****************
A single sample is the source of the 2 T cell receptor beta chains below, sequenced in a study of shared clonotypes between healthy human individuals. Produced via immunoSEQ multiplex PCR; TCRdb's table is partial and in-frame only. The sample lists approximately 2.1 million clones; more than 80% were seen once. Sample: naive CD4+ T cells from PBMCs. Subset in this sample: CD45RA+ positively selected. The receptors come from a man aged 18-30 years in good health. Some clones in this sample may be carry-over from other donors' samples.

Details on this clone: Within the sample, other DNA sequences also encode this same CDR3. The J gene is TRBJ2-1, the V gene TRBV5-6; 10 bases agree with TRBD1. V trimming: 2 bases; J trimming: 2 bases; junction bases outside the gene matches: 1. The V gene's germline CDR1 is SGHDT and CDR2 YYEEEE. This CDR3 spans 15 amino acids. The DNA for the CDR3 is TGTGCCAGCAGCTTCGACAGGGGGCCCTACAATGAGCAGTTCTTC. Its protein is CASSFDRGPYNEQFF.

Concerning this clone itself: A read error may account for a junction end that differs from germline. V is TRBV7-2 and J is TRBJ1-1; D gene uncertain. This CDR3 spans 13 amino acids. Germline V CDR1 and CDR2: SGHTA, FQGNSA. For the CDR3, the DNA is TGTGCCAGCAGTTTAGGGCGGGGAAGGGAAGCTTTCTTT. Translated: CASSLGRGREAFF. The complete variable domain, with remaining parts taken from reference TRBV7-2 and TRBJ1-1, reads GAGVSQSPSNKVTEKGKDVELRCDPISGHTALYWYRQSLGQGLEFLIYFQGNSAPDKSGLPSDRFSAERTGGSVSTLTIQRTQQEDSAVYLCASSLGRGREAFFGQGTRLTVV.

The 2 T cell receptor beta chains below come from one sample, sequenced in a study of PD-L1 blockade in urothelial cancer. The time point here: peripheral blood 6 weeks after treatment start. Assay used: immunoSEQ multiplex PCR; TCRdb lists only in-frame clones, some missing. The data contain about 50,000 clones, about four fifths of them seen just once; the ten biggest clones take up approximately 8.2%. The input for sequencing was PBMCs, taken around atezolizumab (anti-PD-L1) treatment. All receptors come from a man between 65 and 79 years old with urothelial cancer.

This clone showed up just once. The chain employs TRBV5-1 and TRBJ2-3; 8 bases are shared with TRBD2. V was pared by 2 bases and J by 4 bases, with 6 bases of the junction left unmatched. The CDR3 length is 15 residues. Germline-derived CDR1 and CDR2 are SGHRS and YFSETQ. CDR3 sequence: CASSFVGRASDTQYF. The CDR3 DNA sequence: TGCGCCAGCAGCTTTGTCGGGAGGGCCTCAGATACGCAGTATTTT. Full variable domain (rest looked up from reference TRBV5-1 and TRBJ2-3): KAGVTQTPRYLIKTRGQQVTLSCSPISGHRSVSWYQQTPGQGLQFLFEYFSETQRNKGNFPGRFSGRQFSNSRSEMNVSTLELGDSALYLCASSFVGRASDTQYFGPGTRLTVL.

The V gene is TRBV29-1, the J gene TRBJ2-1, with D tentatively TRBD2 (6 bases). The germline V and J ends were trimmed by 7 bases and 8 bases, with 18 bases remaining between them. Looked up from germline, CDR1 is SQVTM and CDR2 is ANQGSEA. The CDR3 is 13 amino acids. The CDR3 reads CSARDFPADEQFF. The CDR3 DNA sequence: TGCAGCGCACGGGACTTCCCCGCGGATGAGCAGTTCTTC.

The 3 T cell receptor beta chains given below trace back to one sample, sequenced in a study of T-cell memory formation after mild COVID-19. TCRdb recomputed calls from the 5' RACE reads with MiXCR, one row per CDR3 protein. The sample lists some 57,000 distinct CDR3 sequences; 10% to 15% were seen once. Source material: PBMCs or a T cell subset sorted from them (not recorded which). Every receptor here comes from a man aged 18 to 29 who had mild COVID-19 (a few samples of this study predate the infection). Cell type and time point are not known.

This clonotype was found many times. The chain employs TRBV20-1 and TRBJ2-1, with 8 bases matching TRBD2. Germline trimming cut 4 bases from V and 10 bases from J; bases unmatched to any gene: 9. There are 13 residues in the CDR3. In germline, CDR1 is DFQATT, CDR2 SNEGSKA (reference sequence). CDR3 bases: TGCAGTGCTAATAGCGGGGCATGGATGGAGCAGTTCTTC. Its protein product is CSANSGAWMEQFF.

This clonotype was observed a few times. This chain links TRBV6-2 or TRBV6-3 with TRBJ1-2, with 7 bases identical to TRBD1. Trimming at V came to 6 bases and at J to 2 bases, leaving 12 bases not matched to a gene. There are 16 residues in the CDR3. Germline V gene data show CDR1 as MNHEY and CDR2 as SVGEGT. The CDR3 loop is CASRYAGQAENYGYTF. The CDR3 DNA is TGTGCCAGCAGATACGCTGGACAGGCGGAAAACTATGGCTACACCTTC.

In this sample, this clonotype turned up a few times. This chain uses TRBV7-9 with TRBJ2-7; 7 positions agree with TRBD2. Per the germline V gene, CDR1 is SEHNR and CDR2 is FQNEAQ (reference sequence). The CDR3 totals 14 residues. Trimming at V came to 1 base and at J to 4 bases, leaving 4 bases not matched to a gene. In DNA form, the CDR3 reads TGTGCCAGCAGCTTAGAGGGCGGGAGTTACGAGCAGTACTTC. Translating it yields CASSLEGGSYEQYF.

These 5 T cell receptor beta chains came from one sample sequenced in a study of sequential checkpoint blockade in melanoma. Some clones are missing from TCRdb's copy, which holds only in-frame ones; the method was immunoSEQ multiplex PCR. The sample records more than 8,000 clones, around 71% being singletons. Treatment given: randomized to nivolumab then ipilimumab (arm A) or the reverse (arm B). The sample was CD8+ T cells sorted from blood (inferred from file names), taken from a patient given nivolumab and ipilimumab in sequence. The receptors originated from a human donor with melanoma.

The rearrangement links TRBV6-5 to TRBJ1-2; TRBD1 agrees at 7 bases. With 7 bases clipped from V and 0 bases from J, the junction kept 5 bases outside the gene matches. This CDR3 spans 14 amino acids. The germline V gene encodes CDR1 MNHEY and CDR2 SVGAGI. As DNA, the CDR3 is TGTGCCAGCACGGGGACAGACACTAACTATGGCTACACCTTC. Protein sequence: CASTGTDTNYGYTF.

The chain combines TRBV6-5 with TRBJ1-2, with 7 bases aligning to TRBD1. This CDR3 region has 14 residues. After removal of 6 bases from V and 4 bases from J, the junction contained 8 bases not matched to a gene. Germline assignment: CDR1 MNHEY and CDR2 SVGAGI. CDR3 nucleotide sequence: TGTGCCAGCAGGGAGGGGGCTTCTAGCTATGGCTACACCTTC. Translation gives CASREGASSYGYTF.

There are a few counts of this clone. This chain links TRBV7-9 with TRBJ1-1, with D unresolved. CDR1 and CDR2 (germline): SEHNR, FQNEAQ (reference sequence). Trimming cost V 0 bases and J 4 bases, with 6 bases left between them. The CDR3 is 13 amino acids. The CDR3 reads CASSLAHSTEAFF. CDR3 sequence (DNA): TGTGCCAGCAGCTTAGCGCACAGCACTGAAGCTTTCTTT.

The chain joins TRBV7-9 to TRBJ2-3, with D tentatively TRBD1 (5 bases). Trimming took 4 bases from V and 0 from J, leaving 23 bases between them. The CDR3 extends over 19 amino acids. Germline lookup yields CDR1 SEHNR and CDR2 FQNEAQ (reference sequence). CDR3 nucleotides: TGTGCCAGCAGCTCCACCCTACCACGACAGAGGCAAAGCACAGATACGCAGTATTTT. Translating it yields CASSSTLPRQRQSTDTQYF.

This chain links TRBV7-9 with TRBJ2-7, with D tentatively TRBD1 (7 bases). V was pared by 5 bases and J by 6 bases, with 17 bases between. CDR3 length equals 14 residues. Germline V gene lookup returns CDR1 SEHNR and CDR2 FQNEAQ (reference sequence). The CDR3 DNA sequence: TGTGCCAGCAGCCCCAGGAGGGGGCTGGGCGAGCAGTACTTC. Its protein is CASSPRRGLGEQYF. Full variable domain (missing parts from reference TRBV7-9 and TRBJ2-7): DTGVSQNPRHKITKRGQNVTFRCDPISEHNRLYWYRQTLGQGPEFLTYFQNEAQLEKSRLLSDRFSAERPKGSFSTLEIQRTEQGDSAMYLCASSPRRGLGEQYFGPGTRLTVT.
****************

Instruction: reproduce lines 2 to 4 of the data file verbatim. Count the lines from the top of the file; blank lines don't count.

Details on this clone: Within the sample, other DNA sequences also encode this same CDR3. The J gene is TRBJ2-1, the V gene TRBV5-6; 10 bases agree with TRBD1. V trimming: 2 bases; J trimming: 2 bases; junction bases outside the gene matches: 1. The V gene's germline CDR1 is SGHDT and CDR2 YYEEEE. This CDR3 spans 15 amino acids. The DNA for the CDR3 is TGTGCCAGCAGCTTCGACAGGGGGCCCTACAATGAGCAGTTCTTC. Its protein is CASSFDRGPYNEQFF.

Concerning this clone itself: A read error may account for a junction end that differs from germline. V is TRBV7-2 and J is TRBJ1-1; D gene uncertain. This CDR3 spans 13 amino acids. Germline V CDR1 and CDR2: SGHTA, FQGNSA. For the CDR3, the DNA is TGTGCCAGCAGTTTAGGGCGGGGAAGGGAAGCTTTCTTT. Translated: CASSLGRGREAFF. The complete variable domain, with remaining parts taken from reference TRBV7-2 and TRBJ1-1, reads GAGVSQSPSNKVTEKGKDVELRCDPISGHTALYWYRQSLGQGLEFLIYFQGNSAPDKSGLPSDRFSAERTGGSVSTLTIQRTQQEDSAVYLCASSLGRGREAFFGQGTRLTVV.

The 2 T cell receptor beta chains below come from one sample, sequenced in a study of PD-L1 blockade in urothelial cancer. The time point here: peripheral blood 6 weeks after treatment start. Assay used: immunoSEQ multiplex PCR; TCRdb lists only in-frame clones, some missing. The data contain about 50,000 clones, about four fifths of them seen just once; the ten biggest clones take up approximately 8.2%. The input for sequencing was PBMCs, taken around atezolizumab (anti-PD-L1) treatment. All receptors come from a man between 65 and 79 years old with urothelial cancer.